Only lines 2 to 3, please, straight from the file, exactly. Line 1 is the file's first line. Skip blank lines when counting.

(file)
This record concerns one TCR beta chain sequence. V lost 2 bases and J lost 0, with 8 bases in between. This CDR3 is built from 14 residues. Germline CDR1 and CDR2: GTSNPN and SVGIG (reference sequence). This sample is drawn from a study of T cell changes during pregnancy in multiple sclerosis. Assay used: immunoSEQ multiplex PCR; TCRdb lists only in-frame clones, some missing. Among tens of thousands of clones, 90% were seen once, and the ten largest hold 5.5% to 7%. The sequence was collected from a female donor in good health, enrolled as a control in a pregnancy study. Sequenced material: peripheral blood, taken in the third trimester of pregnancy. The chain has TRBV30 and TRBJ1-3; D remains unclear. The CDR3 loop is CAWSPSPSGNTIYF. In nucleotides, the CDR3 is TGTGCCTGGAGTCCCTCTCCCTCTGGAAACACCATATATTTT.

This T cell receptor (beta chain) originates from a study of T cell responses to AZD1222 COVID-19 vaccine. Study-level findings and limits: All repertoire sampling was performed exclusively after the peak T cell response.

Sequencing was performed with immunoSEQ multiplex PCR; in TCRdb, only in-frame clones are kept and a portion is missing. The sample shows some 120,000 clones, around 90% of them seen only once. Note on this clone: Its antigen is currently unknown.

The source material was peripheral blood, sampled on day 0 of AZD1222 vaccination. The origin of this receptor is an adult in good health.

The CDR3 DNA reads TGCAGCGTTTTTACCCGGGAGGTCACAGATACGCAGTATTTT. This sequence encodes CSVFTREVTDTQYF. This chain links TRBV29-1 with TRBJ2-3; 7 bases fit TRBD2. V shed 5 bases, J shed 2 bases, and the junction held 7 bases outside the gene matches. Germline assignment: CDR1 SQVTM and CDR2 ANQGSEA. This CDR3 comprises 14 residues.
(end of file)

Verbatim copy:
This T cell receptor (beta chain) originates from a study of T cell responses to AZD1222 COVID-19 vaccine. Study-level findings and limits: All repertoire sampling was performed exclusively after the peak T cell response.

Sequencing was performed with immunoSEQ multiplex PCR; in TCRdb, only in-frame clones are kept and a portion is missing. The sample shows some 120,000 clones, around 90% of them seen only once. Note on this clone: Its antigen is currently unknown.